THE MOVEMENT OF OCEAN WATER The movements of water in the world’s oceans dramatically affect local and global climates. Their motions are complex and are affected by a number of physical factors, including the temperature of the water and the spin of the Earth on its axis. Understanding Ocean Waves In order to understand the effects of waves it is important to first understand the structure and movement of waves. A wave is not so much moving water as it is energy moving through the water. As the wave energy moves through the water, the water itself stays in place and moves in a circular motion. It is easy to think that a wave is an amount of water that itself moves from deeper to shallower parts of the ocean. A wave, however, is actually energy that is moving through the water, and the water responds to the energy, but stays in place. (Scientists have discovered, however, that there is a slight forward movement of water, especially with larger waves. This is probably due to the friction between the wind and the surface of the ocean.) The anatomy of waves determines the effect they will have on a shoreline as they come near shore. The crest of a wave is the highest point of the wave. The lowest point of a wave is the trough. The distance between two adjacent crests is the wavelength. The wave height or wave amplitude is the distance from the crest to the trough. The wave frequency is the number of waves that pass a given point each second. The wave period is the amount of time it takes for the crest of one wave to travel to the crest of the next adjacent wave (that is from A to B on the graphic). The wave period is used to determine the speed of a wave. The speed is calculated by dividing the wavelength by the wave period. (wavelength = wave speed.) wave period © Copyright NewPath Learning. All Rights Reserved. Permission is granted for the purchaser to print copies for non-commercial educational purposes only. Visit us at www.NewPathLearning.com.
Fast waves, therefore, have long wavelengths and short wave periods; slow waves have short wavelengths and long wave periods. Shallow-water waves are taller and more pronounced than deep-water waves. Deep-water waves become shallow water waves when the depth from the wave crest to the ocean floor is ½ the wavelength of the waves. This is because the waves begin to “feel” or make physical contact with the bottom. This causes the wave to slow down and the peak to grow higher. When the peaks get high enough they become unstable and fall or break forward. Waves generally make contact with a beach at an angle. Once the water has washed up onto the shore, it returns to the ocean at a 90 degree angle to the shore. This repeating pattern of waves washing in at an angle and leaving the beach at 90 degrees moves sand particles down the beach. This also creates a current that runs roughly parallel to the shore. This is called a longshore current. © Copyright NewPath Learning. All Rights Reserved. Permission is granted for the purchaser to print copies for non-commercial educational purposes only. Visit us at www.NewPathLearning.com.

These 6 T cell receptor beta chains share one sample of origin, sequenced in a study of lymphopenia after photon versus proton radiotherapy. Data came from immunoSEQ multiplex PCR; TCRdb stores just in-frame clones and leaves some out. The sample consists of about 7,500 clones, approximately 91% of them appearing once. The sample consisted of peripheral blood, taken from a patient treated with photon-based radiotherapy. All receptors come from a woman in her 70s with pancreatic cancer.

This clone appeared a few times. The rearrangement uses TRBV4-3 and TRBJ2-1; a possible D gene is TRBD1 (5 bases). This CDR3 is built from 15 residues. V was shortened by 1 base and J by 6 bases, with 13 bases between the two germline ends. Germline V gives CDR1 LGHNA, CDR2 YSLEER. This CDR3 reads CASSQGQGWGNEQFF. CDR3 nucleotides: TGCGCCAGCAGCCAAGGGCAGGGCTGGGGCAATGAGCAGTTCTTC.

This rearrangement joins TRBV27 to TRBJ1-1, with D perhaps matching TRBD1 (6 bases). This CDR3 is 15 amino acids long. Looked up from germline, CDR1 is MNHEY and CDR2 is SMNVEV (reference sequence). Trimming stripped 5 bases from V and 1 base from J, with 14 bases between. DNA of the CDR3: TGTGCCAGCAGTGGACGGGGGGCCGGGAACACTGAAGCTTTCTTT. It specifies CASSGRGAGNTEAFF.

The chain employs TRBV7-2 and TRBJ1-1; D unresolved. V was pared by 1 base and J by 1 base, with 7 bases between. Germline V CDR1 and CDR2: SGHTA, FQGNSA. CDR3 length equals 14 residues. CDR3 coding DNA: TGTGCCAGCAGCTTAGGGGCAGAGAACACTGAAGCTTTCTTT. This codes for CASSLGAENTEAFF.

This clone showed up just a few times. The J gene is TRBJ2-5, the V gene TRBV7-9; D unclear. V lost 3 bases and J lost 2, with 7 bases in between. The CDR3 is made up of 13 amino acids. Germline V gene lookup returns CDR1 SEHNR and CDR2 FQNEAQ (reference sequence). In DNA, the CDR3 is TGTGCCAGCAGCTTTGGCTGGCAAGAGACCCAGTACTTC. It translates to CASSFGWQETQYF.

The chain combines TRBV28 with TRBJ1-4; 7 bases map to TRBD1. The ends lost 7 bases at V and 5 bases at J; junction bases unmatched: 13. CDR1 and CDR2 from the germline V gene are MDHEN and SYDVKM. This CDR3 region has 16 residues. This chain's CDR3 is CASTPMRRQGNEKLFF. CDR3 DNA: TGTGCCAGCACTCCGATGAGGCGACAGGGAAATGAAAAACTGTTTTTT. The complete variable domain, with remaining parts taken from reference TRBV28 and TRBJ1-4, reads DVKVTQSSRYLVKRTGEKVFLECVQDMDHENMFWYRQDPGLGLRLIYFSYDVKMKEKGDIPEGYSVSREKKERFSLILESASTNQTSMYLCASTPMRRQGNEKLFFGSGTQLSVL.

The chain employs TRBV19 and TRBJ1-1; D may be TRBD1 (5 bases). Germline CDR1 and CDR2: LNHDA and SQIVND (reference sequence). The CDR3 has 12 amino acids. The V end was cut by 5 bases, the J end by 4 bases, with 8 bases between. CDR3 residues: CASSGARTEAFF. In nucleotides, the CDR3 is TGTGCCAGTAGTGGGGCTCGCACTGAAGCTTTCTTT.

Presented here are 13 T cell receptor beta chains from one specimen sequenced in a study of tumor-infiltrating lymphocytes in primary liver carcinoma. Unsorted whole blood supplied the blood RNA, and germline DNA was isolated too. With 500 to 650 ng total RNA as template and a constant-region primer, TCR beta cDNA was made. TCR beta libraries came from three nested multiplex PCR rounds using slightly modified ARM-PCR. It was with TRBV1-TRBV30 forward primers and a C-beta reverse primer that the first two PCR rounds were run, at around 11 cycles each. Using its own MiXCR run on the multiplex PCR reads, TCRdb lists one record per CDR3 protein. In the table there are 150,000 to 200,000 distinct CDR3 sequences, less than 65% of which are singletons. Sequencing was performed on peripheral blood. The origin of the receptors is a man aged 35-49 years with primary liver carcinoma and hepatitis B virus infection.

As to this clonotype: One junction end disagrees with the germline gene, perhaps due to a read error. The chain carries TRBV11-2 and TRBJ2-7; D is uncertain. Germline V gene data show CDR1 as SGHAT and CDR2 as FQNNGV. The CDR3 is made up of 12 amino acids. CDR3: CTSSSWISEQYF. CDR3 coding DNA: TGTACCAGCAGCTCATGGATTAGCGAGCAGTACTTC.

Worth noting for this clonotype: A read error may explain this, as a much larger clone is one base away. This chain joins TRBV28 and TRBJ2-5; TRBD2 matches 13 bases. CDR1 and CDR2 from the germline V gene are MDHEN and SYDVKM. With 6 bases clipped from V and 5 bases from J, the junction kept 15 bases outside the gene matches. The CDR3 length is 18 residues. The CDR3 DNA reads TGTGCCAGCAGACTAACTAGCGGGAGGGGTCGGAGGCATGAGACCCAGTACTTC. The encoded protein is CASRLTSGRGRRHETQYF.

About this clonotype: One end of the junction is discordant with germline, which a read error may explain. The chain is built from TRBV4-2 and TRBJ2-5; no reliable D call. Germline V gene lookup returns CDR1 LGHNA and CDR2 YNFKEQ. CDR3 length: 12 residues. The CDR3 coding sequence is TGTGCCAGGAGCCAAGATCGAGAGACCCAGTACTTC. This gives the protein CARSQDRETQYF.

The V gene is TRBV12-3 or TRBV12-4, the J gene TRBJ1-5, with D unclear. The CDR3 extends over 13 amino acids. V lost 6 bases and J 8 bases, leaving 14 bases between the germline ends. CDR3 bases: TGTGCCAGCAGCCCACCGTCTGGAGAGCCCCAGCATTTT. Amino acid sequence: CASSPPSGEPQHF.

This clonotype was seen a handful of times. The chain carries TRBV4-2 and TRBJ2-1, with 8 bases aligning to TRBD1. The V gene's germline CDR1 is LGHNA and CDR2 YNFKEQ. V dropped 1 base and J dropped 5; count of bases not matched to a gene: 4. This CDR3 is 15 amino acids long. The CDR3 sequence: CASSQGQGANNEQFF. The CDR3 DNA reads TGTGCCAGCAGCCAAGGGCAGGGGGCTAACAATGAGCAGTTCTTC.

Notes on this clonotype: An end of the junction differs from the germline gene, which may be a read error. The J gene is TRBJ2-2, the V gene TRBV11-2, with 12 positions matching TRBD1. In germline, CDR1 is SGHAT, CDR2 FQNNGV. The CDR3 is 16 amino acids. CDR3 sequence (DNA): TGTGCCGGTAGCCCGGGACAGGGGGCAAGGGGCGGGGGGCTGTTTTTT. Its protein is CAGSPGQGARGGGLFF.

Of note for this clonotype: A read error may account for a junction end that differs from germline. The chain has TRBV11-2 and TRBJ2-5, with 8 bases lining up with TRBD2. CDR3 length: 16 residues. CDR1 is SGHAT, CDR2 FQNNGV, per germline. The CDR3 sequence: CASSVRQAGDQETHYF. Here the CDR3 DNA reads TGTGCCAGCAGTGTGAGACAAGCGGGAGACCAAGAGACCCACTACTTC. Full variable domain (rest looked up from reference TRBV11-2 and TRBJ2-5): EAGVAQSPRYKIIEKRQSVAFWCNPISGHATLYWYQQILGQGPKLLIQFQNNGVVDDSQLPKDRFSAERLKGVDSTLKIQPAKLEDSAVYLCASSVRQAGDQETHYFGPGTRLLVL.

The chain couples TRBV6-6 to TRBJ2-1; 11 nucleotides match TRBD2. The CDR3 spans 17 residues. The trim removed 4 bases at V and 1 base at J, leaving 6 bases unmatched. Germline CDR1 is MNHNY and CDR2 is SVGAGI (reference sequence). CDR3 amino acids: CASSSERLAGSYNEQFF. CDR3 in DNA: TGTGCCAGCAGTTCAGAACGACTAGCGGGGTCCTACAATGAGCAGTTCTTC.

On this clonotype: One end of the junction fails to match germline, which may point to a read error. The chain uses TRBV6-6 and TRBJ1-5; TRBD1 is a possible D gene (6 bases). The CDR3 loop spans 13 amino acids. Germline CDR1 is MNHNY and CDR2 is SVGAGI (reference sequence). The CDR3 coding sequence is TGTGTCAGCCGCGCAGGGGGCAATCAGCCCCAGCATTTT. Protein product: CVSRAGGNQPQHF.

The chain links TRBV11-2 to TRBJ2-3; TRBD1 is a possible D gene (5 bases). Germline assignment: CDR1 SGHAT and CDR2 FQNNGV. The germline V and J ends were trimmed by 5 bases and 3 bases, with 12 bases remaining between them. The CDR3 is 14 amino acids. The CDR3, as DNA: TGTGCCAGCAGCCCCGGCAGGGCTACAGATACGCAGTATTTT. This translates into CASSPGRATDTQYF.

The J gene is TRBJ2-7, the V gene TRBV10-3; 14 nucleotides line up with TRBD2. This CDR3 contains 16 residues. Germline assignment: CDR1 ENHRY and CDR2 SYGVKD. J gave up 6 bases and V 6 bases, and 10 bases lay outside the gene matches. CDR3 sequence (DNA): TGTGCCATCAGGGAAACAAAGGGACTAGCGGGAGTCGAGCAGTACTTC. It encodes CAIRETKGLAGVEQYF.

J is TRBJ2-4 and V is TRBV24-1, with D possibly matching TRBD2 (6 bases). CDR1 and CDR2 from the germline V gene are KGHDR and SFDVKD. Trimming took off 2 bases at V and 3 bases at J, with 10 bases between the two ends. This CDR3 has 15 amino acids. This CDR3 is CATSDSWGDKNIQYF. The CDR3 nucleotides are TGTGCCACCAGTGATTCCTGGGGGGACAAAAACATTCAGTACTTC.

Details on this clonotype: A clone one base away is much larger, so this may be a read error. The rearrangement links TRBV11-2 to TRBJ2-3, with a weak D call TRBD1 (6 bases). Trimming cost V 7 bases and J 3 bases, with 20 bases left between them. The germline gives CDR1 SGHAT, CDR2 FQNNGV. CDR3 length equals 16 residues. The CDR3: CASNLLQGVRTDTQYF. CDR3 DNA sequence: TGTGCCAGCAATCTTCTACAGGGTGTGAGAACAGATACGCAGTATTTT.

There are some extraordinary waves that occur under extraordinary circumstances. When an earthquake is centered under the ocean, the P-wave energy from the earthquake travels through the water. This enormous energy creates waves of tremendous size. These waves are extremely destructive when they hit land. A wave created by an underwater earthquake is called a tsunami. Tsunamis have exceptionally long wavelengths and very short wave periods. The result is waves that can travel at over 500 miles per hour! They are dramatically destructive. Lesson Checkpoint: What is a wave? Tides Waves are created by wind energy blowing across the surface of the ocean (the one exception being tsunamis created by earthquake energy centered in the ocean crust). Tides, by contrast, are the regular swelling of the oceans caused by the gravitational pull of the moon and the sun. High tides occur on the side of the Earth closest to the moon as well as on the opposite side of the Earth. Low tides occur in the regions that are 90 degrees away from the moon. This is called gravitational deformation. The difference between the level of the ocean at high tide and its level at low tide is called the tidal range. Different high tides are produced depending on the relative positions of the Earth, sun and moon. A spring tide occurs when the sun, moon and Earth are all in line with each other. Spring tides are higher than other high tides because the gravitational pull of the moon and the sun on the oceans adds together to create larger gravitational deformation of the ocean water. A neap tide occurs when the sun and moon are at a 90 degree angle with each other relative to the Earth. In this case the gravitational pull of the sun works against the gravitational pull of the moon resulting in a lower high tide. © Copyright NewPath Learning. All Rights Reserved. Permission is granted for the purchaser to print copies for non-commercial educational purposes only. Visit us at www.NewPathLearning.com.